Deciding to place a family member in a nursing home is painful and difficult. Some families, however, have no other choice when the medical and physical demands make other options impossible. Choosing the right and appropriate home is not a task to be taken lightly. Families should make an appointment to tour each home in which they are interested. During each tour you should ask to see more than the public areas and visit several residents’ rooms. And, if possible, families should try to walk through the facility on their own, which will allow them this to experience it without input from staff or the managing director, who may have a one-sided or biased interpretation. Also you should ask if you can join the residents for lunch or dinner.
When families talk to the residents, they should ask them what they like most – and what they feel could be improved. The most important things to look into when talking with residents-things that will help you be the judge if a nursing home is appropriate for your loved one– are those that have to do with quality of life. What does “quality of life” in a nursing home mean? It means that each resident is entititled to things such as, receive care in a manner and in an environment that promotes dignity and respect; organize with other residents to discuss issues of common interest and concern; receive services that recognizes any residents’ special needs, such as food choices or accessability requirements; a program of activities that meets the residents interests, physical, mental and social abilities; and the opportunity to participate in social, religious, and community activities of their choice. All of the above lifestyle choices seem common sense, and, as a consquence, they are often overlooked by families.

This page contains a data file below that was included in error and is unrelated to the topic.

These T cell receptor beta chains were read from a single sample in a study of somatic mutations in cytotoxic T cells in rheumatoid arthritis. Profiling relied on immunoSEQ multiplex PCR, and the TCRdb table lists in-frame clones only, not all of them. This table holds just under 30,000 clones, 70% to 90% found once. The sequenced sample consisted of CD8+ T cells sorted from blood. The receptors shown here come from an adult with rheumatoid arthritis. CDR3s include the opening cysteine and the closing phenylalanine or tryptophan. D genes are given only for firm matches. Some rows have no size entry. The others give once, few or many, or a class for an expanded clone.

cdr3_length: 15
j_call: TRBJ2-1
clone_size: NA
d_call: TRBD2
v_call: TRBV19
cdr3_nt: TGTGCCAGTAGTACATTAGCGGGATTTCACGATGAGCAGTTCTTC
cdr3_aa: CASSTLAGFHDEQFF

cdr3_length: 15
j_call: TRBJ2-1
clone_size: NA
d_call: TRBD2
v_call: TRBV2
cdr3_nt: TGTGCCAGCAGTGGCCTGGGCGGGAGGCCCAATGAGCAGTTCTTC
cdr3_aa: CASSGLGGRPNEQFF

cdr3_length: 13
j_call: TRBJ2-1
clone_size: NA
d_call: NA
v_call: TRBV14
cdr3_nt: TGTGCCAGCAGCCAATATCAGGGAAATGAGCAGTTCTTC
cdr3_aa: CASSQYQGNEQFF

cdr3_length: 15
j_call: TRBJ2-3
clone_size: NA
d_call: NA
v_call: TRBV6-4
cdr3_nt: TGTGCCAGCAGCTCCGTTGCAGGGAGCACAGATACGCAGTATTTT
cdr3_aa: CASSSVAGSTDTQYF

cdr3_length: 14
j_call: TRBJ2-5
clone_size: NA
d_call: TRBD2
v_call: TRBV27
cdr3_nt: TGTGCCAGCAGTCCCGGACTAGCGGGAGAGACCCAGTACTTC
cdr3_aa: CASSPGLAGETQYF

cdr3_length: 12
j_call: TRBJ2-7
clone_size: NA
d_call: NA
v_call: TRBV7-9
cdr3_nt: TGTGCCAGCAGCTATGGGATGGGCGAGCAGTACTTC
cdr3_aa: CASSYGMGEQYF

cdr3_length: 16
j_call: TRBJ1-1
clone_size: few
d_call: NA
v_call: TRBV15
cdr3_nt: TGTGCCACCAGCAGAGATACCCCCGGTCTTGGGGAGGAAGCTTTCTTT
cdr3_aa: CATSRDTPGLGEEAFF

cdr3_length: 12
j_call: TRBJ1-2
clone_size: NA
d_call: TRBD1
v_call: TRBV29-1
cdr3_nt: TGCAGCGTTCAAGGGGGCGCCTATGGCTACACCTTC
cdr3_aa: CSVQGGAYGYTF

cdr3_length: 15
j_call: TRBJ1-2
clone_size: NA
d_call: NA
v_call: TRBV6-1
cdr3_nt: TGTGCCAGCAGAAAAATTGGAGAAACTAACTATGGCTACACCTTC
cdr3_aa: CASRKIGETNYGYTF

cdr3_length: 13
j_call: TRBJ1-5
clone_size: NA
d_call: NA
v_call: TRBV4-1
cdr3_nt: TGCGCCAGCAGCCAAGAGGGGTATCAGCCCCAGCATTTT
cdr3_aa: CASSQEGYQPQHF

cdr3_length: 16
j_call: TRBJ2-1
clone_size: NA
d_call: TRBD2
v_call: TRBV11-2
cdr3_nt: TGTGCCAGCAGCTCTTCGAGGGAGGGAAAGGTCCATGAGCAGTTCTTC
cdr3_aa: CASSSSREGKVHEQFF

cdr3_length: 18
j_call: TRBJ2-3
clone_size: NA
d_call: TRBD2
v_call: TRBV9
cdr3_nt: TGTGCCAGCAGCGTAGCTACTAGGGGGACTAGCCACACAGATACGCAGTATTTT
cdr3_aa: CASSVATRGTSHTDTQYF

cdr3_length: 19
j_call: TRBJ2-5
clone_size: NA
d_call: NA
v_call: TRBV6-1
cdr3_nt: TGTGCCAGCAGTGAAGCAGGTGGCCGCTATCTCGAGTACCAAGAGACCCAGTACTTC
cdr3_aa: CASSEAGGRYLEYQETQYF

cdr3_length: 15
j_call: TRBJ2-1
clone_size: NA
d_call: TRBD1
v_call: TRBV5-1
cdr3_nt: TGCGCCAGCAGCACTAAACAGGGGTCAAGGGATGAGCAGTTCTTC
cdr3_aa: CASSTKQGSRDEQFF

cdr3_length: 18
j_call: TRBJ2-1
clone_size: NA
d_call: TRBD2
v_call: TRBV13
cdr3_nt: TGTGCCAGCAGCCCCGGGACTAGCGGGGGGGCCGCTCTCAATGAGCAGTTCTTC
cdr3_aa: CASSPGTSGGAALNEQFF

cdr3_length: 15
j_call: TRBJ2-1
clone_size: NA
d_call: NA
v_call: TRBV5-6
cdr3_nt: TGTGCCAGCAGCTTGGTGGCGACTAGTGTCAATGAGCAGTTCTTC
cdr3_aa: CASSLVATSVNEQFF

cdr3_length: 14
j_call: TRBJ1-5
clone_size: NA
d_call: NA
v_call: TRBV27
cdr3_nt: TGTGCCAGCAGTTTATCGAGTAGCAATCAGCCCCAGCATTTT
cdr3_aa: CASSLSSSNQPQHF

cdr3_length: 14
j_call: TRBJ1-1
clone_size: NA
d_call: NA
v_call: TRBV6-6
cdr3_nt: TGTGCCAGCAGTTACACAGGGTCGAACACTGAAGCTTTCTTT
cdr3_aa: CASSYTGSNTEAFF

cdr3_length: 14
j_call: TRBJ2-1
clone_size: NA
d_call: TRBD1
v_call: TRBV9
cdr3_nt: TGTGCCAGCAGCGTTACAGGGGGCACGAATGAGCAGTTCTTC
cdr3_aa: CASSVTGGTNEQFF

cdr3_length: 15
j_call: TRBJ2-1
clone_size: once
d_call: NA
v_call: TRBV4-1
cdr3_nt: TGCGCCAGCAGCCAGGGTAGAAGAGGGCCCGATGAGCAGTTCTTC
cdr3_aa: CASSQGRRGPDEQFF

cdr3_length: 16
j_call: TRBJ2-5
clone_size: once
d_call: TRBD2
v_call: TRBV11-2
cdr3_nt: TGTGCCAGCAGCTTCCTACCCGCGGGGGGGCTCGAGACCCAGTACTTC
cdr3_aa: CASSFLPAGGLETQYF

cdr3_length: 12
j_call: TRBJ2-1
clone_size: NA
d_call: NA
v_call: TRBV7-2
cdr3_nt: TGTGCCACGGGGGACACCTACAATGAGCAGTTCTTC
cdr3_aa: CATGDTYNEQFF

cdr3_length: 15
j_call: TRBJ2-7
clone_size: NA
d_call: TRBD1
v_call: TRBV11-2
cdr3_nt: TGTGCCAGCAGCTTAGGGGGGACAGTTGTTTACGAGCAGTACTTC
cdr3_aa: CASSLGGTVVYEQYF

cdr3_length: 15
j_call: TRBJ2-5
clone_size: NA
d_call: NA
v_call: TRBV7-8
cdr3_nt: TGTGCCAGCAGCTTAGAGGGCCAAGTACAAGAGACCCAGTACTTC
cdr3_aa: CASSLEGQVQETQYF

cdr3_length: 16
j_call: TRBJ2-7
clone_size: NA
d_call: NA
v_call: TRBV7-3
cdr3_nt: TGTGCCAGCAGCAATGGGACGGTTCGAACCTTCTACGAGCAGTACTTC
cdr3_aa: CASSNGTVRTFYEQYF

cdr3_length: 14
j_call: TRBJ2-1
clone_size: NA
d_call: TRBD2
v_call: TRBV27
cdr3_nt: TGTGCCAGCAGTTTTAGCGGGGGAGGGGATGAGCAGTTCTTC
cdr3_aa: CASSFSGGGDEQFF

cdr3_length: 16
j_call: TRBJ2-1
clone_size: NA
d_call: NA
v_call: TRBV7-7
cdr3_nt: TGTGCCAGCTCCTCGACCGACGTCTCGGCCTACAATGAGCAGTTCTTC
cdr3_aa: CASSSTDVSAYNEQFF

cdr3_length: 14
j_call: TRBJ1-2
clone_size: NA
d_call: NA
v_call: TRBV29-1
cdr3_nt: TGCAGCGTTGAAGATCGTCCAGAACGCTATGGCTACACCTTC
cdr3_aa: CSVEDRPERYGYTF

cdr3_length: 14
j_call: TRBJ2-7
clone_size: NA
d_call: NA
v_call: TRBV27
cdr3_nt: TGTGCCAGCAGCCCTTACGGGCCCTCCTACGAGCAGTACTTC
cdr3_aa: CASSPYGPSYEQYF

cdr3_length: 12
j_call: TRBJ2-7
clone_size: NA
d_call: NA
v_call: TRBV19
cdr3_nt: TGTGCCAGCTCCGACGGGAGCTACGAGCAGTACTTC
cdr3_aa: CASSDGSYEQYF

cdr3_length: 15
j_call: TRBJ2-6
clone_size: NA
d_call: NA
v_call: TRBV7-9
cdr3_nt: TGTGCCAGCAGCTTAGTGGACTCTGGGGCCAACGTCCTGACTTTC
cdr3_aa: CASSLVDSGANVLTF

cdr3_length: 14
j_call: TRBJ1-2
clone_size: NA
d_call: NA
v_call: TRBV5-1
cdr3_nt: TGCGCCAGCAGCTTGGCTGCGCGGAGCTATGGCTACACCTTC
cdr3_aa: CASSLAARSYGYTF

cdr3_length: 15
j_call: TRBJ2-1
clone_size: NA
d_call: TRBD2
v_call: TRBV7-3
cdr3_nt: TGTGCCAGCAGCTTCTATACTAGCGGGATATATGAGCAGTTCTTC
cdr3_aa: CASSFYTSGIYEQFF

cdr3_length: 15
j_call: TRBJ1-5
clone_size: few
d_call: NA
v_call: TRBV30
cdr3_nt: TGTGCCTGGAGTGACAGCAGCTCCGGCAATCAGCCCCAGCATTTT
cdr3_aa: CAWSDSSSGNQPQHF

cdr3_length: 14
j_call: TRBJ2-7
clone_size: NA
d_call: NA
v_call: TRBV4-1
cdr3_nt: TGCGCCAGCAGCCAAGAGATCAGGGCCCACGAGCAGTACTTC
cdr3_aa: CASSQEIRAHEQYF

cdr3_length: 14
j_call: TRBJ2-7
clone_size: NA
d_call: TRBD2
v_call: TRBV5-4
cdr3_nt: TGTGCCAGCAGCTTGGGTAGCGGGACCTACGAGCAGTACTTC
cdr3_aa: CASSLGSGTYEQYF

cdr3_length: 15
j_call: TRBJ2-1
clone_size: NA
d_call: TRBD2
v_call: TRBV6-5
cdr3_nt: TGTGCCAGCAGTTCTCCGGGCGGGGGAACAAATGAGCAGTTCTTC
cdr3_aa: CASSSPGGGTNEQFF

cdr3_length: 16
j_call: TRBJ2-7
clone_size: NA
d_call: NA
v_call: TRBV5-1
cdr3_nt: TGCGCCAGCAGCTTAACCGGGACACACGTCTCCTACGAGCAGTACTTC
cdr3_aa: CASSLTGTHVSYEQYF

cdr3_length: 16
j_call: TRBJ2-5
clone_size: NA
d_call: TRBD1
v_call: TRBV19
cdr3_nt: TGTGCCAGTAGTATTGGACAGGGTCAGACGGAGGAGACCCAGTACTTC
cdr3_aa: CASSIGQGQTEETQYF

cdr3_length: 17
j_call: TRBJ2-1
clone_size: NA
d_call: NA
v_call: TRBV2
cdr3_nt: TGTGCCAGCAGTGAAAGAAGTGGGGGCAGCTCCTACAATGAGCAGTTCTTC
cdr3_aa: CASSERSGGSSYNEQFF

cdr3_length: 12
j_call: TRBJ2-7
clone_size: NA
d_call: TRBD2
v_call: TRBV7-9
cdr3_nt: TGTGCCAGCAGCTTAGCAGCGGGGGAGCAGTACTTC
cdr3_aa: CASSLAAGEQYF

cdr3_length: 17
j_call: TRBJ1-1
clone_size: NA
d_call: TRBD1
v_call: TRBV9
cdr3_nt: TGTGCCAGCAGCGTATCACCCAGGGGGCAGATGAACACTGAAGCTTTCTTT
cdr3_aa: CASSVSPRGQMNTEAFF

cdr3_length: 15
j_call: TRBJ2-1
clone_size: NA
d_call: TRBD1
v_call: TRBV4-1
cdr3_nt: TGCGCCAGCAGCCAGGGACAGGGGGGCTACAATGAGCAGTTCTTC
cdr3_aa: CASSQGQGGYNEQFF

Once you find a place that is suitable, it is also important to keep a diary of the events regarding the care of a family member. Sometimes there is lack of oversight in nursing homes regarding the training of nurses, as some nursing homes fail to perform background checks on temp nurses or have on staff nurses whose licenses were suspended–so families should be sure to find out that their loved one is receiving care from liscened professionals. Also, learning the name of the director of nursing, the medical director, and the times they are in the building is very important. Here at the Brod Law Firm, we believe there is no substitute for visting and seeing for yourself if a particular nursing home is acceptable. For we have heard many horror stories from families about relatives that were neglected or abused due to lack of oversight.